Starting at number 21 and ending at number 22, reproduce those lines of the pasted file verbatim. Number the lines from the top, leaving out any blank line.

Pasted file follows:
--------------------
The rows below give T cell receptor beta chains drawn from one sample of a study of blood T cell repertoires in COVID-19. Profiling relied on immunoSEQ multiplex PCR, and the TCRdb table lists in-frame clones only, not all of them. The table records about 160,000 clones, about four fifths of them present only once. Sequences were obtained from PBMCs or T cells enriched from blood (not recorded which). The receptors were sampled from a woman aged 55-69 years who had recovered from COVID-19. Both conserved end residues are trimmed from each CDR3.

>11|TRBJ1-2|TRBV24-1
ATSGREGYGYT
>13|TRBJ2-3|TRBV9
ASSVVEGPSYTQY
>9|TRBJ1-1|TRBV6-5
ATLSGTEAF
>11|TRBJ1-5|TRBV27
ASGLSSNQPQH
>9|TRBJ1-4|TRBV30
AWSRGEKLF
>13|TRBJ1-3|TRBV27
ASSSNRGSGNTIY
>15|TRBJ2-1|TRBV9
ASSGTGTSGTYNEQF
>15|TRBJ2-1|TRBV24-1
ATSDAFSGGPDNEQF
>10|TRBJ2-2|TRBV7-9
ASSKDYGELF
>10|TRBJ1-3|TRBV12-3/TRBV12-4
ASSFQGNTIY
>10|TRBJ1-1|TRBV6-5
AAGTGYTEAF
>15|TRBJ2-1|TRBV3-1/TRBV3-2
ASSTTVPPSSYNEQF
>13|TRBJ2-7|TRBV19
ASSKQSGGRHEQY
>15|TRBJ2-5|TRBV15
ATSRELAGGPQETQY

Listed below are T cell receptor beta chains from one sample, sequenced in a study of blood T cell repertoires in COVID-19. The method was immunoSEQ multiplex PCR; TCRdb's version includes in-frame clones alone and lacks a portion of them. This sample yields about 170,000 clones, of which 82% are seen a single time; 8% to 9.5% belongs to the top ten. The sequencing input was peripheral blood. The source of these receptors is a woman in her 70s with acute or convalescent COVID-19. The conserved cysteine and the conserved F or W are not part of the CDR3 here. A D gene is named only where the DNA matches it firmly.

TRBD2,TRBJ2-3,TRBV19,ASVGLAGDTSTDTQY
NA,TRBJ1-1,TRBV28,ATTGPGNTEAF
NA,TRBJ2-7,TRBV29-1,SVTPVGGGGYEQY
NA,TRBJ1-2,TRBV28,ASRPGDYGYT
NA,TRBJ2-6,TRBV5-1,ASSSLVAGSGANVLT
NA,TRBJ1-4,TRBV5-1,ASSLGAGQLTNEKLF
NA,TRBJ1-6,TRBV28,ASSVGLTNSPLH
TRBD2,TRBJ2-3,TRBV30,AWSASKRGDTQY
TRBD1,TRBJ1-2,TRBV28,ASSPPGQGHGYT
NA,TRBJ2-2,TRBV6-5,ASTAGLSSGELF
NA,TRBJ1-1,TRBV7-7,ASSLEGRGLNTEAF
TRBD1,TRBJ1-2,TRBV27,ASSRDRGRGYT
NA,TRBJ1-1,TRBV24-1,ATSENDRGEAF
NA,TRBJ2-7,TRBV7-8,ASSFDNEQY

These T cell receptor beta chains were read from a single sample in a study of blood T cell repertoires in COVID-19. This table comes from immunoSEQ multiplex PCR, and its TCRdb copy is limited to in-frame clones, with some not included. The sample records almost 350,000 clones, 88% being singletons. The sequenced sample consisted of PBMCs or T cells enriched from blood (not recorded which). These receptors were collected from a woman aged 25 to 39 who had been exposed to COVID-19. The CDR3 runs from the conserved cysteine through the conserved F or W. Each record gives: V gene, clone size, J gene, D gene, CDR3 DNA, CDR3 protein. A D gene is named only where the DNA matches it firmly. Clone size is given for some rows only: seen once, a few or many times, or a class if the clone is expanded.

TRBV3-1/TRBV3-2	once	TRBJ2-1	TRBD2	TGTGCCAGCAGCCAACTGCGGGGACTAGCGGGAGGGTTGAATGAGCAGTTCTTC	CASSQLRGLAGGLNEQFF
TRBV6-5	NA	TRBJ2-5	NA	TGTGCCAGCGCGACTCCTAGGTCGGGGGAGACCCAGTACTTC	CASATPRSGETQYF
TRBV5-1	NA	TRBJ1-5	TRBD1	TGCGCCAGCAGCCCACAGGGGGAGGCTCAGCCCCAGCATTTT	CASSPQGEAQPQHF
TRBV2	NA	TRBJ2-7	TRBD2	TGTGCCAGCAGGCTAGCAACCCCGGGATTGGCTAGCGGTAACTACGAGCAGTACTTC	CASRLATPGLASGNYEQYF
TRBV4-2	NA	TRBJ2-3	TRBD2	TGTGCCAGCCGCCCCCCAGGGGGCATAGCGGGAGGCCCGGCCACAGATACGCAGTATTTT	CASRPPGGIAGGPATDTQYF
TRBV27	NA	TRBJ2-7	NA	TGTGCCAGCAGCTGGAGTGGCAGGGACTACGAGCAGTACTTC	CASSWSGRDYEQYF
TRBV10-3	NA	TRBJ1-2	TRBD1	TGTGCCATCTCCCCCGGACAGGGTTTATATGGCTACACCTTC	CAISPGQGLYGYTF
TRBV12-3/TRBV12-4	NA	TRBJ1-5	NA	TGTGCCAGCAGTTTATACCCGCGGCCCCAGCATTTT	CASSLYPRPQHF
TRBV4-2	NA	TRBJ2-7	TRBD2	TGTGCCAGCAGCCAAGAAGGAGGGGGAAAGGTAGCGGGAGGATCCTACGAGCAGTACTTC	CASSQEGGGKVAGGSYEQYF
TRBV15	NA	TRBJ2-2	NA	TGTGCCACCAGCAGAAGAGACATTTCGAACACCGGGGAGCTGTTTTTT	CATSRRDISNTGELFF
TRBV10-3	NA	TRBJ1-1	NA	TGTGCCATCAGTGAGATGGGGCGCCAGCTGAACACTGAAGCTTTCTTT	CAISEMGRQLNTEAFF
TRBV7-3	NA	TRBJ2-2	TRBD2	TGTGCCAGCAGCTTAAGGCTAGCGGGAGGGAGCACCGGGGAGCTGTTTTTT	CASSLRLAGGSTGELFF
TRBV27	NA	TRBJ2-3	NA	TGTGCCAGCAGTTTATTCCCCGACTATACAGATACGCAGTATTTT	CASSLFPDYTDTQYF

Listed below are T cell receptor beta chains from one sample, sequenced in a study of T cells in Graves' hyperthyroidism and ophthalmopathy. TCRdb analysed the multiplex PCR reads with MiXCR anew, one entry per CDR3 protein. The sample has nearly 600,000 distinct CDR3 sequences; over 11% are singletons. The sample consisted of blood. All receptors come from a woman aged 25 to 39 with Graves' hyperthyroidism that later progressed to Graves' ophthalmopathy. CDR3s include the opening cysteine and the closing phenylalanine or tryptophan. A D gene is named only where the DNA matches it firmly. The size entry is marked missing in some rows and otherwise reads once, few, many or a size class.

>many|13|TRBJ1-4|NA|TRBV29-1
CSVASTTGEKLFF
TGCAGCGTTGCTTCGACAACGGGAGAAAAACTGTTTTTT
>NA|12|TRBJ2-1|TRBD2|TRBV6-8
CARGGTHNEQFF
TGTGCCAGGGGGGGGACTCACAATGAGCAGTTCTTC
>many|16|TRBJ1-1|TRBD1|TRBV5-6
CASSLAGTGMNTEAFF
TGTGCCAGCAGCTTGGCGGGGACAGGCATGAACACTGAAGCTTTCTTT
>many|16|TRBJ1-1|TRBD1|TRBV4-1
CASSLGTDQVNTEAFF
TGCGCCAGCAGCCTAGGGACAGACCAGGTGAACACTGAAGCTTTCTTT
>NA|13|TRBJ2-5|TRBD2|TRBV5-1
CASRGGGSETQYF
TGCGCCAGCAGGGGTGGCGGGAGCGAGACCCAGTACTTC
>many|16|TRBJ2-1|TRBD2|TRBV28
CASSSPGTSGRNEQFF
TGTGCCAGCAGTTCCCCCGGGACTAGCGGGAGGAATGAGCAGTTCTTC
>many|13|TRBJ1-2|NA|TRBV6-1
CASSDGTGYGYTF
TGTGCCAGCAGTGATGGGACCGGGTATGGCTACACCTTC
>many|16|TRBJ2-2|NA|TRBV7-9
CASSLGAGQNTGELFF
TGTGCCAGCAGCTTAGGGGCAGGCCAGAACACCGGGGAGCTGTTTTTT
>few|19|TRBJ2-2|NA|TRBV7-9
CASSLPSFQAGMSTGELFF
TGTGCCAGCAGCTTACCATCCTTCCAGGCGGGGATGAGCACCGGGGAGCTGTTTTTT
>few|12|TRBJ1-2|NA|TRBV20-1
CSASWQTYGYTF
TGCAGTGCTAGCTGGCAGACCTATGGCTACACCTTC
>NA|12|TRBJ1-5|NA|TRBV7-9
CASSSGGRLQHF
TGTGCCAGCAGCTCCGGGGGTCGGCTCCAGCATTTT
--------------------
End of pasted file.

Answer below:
ASSFQGNTIY
>10|TRBJ1-1|TRBV6-5